No Half-Life 3 For You
The recent rumors flying around about Half-Life 3 being in active development with an announcement imminent, are total crap. But despite this, Valve is working on Half-Life. Just what iteration of Half-Life they’re working on is anybody’s guess, though. Let’s run down the possibilities.
The rumors are everywhere you look: “Valve is working on Half-Life 3! Valve is running an Alternate Reality Game to start early buzz for Half-Life 3!” And on and on. But with one simple post on the Steam forums, Valve writer Chet Faliszek has dashed our hopes for the third game in the genre-defining series.
Or have they?
Here are the facts. Six years passed between the release of the original Half-Life and Half-Life 2. It’s now been a little over seven years since the release of Half-Life 2. The Half-Life series is Valve’s best-known, biggest money-making franchise. Is there a single gamer alive who hasn’t played Half-Life or one of its spin-offs? (Portal would not exist without Half-Life, nor would Team Fortress 2.) It’s nothing less than the cornerstone of Valve’s entire business.
There is absolutely no way on earth that Valve is not working on something new for this iconic series.
Is it the long-delayed Half-Life 2: Episode 3? Quick history lesson: Following HL2‘s release in late 2004, the game’s story continued with a pair of add-on episodes, the second of which was released way back in 2007. At least one further episode was announced, but has become vaporware. Was Episode 3 a victim of FPS technology advancing too far beyond Valve’s Source engine to make it viable? Is it, against all odds, still in production — making it at least three years late? Or was it cancelled altogether, in favor of something else on Valve’s plate?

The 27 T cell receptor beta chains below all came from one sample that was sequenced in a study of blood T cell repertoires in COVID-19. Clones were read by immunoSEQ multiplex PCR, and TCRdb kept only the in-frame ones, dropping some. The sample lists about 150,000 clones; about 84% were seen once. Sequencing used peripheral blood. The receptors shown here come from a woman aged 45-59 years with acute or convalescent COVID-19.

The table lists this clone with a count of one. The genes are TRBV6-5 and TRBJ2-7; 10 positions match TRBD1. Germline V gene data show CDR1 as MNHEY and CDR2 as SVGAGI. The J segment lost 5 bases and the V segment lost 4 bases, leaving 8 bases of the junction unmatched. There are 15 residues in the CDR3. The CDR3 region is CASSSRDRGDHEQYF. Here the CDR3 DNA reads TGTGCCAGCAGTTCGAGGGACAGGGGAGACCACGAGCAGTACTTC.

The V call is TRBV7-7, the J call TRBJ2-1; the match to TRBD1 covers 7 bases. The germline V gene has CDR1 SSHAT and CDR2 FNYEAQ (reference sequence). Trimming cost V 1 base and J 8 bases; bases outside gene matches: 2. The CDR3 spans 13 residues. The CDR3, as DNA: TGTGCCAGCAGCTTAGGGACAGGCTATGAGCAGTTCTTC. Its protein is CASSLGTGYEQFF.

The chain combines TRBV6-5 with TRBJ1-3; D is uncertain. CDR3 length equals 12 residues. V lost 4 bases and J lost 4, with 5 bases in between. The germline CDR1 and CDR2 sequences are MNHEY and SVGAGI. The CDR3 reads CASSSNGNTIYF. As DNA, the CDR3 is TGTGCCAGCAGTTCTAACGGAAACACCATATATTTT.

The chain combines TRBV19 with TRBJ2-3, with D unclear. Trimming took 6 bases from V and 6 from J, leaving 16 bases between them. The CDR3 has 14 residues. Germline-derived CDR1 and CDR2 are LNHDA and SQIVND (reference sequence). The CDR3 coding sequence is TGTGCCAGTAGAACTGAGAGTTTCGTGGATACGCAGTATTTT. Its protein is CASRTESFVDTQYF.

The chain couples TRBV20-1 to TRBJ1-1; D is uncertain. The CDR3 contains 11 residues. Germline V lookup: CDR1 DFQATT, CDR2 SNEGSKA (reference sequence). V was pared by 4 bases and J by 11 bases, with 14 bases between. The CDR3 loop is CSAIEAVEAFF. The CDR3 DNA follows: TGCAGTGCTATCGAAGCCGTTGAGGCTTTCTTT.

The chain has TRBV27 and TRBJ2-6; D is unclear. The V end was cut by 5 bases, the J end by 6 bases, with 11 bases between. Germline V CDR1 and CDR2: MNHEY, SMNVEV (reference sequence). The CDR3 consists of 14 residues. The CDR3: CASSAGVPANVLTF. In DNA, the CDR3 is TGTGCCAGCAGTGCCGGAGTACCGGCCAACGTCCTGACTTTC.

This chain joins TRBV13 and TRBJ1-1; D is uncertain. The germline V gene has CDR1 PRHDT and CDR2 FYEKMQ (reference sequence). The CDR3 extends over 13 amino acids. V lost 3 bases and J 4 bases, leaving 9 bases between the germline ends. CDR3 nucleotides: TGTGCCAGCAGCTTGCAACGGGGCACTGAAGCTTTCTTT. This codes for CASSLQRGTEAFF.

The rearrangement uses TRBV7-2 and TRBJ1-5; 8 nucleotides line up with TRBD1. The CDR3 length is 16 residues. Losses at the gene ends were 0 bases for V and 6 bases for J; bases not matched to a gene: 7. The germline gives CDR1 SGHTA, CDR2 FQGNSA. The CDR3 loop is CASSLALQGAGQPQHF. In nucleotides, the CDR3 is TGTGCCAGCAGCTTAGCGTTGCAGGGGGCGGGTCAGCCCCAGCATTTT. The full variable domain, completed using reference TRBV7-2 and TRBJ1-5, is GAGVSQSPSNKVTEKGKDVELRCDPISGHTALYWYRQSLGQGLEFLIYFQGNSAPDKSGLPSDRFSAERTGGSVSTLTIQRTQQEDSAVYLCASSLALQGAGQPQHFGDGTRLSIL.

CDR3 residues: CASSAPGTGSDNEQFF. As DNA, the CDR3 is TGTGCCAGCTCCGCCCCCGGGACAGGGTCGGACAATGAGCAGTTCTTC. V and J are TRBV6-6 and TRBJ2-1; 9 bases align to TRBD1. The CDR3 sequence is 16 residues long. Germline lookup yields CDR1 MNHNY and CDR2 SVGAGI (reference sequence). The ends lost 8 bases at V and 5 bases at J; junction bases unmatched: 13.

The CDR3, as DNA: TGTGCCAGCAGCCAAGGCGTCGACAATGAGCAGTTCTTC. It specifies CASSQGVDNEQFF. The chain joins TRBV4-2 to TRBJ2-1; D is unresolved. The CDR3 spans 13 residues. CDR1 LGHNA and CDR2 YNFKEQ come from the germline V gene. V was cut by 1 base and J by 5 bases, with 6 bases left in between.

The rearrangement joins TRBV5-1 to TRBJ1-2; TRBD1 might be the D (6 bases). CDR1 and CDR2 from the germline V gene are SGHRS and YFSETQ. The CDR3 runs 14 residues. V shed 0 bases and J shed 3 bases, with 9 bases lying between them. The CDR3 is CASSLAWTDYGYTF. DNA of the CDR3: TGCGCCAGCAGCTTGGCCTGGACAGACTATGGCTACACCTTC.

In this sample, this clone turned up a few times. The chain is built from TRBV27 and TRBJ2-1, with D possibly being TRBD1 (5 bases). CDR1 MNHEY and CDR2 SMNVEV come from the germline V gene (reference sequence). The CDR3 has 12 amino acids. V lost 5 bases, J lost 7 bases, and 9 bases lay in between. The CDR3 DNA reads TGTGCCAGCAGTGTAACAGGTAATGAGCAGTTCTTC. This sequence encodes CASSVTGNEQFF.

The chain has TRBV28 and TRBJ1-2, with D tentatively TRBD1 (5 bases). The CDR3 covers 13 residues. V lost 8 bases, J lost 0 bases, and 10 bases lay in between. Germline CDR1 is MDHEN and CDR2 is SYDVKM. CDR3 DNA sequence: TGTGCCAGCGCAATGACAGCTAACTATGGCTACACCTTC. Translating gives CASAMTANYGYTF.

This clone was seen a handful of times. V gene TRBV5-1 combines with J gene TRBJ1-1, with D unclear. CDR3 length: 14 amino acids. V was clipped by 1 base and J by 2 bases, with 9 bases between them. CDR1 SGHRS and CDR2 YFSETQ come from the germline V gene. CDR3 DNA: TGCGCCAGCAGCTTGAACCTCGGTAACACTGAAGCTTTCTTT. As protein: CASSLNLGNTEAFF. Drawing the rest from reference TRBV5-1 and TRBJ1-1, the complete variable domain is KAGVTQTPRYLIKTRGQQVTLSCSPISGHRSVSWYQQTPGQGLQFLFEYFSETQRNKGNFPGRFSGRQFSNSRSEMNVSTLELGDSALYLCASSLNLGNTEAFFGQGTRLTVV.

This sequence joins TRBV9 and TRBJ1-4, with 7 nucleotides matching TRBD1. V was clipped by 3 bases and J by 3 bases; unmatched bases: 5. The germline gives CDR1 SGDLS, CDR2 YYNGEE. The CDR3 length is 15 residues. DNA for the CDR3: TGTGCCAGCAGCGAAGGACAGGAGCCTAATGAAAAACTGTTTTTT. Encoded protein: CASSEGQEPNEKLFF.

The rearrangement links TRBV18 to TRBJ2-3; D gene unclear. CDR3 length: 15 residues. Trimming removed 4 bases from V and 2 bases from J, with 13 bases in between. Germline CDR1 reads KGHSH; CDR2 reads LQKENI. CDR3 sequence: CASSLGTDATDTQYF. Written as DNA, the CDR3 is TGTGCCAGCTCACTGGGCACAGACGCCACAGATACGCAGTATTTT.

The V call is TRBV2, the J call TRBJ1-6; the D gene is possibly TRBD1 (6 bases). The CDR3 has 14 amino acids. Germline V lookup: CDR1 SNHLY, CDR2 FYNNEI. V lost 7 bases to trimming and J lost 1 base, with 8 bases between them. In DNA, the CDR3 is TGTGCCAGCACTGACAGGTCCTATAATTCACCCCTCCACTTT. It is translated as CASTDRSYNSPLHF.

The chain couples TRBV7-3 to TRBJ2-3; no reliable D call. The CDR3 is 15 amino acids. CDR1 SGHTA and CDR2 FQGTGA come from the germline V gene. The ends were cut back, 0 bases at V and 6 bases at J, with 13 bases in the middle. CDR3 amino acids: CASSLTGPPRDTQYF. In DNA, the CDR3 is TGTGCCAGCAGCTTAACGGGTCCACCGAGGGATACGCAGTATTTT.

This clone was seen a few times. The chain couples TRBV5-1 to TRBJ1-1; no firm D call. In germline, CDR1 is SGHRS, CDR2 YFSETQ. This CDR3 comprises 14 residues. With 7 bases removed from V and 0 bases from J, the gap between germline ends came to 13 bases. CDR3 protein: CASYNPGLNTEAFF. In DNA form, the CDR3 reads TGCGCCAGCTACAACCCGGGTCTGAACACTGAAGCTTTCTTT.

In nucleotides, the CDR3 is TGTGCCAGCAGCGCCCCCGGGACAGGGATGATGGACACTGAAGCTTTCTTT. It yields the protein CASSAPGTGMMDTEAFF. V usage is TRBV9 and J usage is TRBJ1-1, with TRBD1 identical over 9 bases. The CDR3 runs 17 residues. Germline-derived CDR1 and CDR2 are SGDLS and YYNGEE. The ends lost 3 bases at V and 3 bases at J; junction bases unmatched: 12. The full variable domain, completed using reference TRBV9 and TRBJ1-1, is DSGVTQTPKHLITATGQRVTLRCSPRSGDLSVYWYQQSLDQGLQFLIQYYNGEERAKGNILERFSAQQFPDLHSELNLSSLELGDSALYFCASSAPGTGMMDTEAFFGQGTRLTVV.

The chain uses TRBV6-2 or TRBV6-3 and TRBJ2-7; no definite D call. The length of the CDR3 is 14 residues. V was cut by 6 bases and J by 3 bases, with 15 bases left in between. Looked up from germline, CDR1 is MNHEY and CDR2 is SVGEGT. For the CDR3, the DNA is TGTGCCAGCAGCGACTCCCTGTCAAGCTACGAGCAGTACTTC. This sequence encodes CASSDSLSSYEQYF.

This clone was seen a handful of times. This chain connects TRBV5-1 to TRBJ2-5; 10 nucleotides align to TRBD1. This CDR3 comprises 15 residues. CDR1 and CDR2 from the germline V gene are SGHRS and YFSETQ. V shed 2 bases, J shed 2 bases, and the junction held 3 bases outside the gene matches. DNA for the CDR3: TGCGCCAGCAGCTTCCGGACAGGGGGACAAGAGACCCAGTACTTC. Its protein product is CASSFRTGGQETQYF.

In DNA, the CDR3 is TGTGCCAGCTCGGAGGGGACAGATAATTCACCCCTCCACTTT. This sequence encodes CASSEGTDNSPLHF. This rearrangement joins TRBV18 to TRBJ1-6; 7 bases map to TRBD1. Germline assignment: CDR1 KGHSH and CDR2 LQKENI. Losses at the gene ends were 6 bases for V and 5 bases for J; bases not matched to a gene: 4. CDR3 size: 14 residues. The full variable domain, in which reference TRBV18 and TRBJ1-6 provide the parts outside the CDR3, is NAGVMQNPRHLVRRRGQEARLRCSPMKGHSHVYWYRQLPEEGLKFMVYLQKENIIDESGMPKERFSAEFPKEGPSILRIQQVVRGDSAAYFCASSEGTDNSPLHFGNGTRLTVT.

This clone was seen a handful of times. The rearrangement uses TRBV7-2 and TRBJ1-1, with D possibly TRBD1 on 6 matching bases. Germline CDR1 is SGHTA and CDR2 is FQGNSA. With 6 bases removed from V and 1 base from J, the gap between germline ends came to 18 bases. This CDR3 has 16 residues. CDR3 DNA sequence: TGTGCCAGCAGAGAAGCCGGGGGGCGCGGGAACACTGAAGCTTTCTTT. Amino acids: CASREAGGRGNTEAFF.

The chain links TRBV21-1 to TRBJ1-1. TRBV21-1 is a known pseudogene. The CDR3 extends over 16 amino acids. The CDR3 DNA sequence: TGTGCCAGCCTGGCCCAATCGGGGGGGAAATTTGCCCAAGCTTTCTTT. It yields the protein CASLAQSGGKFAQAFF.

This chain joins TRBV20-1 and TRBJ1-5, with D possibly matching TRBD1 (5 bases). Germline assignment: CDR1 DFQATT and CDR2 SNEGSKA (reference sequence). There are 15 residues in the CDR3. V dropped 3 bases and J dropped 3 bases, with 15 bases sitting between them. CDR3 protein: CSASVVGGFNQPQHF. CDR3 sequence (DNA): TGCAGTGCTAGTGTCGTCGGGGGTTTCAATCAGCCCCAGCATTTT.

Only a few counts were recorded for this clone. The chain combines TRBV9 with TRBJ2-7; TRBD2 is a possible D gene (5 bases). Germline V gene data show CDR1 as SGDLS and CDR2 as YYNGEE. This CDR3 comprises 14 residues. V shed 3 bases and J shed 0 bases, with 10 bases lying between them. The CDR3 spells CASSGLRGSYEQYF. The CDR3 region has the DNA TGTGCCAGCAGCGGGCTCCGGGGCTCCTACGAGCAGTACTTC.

And what about Half-Life 3? No third entry in the series is unthinkable. Yet we’ve gone seven long years without so much as a whispered rumor coming out of Valve’s impenetrable fortress. Even these recent rumblings wound up being nothing more than an (understandably) over-eager fan community’s wishful thinking.
The Episodes marked a major shift in Valve’s game release strategy from standard boxed disc releases to downloads. But the endless delay in the third episode has led most fans to believe that Valve failed to meet their revenue goals with the first two, forcing them to reexamine this strategy. Earlier this year, Valve head honcho Gabe Newell told Develop Magazine that he had been forced to reconsider the episodic releases. “We went through the episodes phase, and now we’re going towards shorter and even shorter cycles,” he said. “For me, ‘entertainment as a service’ is a clear distillation of the episodic content model.” What do you suppose this means? Is Valve thinking of moving to a persistent online world with the franchise? Or has he got something unprecedented in mind?
But back in 2010, in an interview with MTV Geek, Newell alluded to a Half-Life 3 when he said in regards to the series, “I feel like we’ve gotten away from genuinely scaring the player more than I’d like, and it’s something we need to think about.”
So there you have it. We will get more Half-Life. But only Valve and Gabe Newell know what and when that will be — and frustratingly, they’re not in any hurry to talk about it.